Mike Trout’s slump worsens as Astros pulls out 20 and chases Angels away

Jeremy Pena of Houston Astros, right, hits a two-run walk-off home run as Los Angeles Angels catcher Max Stassi reaches for the field during the ninth inning of a baseball game on Sunday, July 3, 2022 in Houston.  The Astros won 4-2.  (AP Photo/David J. Phillip)

Jeremy Pena of Houston Astros, right, hits a two-run walk-off homerun as Angels-catcher Max Stassi reaches the field in Sunday’s ninth inning in Houston. The Astros won 4-2. (David J. Phillip / Associated Press)

Mike Forel saw a low sinker grazed the outside corner of the strike zone in the third inning on Sunday, again whipped into a weekend full of strikeouts.

Before he trudged back to the dugout, he made a face that seemed to scream, Yikes!

The Angels star went 0 for 11 with nine strikeouts in a three game run and Los Angeles hitters fanned out 20 times on Sunday as the Houston Astros won 4-2 for a wipe.

“Mike Trout is a future Hall of Famer. He’ll come by,” said Angels acting interim manager Bill Haselman. “It’s too long a season to never have any problems. And everyone goes through it, even the best in the game. And he’s going through it now and we’re confident he’ll get out of it.”

Rookie Jeremy Pena homered twice, crowned with a two-run drive with two outs in the ninth inning off Ryan Tepera (1-2) to take the win.

Forel struckout seven in a row in the first two games. In the final, the three-time AL MVP reached base in his first at bat on an error by Pena at shortstop before striking out in his next two at bats.

Trout popped out in his last at bat to extend his slip to 0 for 14.

“This guy, when he’s on, is like a one-man wrecking crew,” said Houston manager Dusty Baker. “We put him down hard and I’m sure he will make the adjustment if we get there really quickly.”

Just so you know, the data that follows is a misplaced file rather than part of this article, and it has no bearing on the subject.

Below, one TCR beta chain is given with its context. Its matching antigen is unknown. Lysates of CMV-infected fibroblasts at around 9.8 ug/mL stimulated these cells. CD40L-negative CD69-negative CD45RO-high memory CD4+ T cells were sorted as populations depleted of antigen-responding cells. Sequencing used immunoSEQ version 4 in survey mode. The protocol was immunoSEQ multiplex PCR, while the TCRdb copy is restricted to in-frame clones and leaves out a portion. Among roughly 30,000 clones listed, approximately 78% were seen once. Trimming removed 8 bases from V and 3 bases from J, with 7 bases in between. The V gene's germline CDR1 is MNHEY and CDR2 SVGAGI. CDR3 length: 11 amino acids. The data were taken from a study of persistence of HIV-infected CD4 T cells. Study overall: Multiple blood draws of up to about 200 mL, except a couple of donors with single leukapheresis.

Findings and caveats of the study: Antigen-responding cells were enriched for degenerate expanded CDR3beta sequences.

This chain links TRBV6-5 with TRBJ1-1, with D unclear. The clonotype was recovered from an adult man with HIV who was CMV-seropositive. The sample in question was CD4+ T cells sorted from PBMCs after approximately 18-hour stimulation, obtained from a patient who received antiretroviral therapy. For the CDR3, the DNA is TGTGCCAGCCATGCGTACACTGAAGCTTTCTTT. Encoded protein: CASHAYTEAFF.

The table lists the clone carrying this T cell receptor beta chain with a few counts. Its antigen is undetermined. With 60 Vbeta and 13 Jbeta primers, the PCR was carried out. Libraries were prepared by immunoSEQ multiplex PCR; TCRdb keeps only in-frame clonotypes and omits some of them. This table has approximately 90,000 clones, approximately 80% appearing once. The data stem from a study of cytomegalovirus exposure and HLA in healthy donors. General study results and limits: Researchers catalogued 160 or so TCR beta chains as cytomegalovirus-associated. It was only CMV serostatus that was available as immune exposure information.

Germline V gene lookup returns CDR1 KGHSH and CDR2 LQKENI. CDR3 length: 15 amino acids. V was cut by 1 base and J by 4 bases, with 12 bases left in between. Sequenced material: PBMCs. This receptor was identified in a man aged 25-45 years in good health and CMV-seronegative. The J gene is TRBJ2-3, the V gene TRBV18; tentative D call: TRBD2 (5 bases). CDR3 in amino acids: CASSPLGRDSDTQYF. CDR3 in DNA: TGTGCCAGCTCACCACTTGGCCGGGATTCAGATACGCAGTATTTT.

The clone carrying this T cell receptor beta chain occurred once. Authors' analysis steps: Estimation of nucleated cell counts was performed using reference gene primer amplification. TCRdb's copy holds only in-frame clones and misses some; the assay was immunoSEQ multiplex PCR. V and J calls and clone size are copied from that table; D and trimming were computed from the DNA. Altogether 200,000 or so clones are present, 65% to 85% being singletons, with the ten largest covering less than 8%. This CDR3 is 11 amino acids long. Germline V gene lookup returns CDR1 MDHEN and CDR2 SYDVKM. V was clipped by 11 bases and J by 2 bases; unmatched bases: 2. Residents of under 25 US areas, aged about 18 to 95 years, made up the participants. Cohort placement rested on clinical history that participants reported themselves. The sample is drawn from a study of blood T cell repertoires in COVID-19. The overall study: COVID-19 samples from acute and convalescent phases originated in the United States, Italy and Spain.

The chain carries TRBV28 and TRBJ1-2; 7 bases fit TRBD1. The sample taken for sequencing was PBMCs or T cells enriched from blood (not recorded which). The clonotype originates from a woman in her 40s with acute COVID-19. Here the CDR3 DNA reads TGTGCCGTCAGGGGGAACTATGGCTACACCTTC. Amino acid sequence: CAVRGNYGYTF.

Trout is having another strong season, hitting .272 with 23 home runs and 47 RBIs, despite his second long slump of the year — he was a career-worst 0 for 26 before ending that drought on June 6.

Trout was far from the only Angel to struggle at the plate, as Houston-starter Framber Valdez and three relievers tied the Major League-record for strikeouts in a nine-inning game. Twelve different Angels batters came to the plate and they all struckout at least once.

Angels' Shohei Ohtani swings out while Houston Astros catcher Martin Maldonado holds onto the ball.

Angels’ Shohei Ohtani swings out as Houston Astros-catcher Martin Maldonado holds onto the ball during Sunday’s fifth inning in Houston. (David J. Phillip / Associated Press)

“Guys are working on it, but it’s really hard when you see so many of them going through it at once,” said batting coach Jeremy Reed. “Usually it’s a guy here, a guy there, and the next one picks him up. But there’s just a lot of guys wrestling at the same time.”

Valdez hit a career-high 13 in six innings, giving up two runs on three hits and five walks. Relievers Hector Neris and Rafael Montero each hit two in a scoreless inning and Ryan Pressly (2-2) fanned out three in the ninth.

There were several occasions when teams took out 20, including appearances from Max Scherzer, Roger Clemens and Kerry Wood. The Astros’ previous record was 18 in 1964 against Cincinnati.

Houston pitchers fanned out 47 in the series against the Angels.

Pena had four hits. In the ninth, Jose Altuve singled with two outs and Pena followed with his 11th homerun.

Pena hit a solo home run in the fourth off Jose Suarez.

Luis Rengifo homered in second in the Angels. Shohei Ohtani hit an RBI single in the third.

Altuve had an RBI single in the fifth to make it 2-all.

Haselman, the team’s coach, was the acting interim manager of the Angels on Sunday, while Ray Montgomery, who was the acting interim manager, and interim manager Phil Nevin served their suspensions for last week’s bench-clearing brawl. with the Marines. Haselman will also manage Tuesday’s game, while Montgomery serves the second game of his suspension.

Sunday was the sixth game of Nevin’s 10-game suspension.

This story originally appeared in Los Angeles Times

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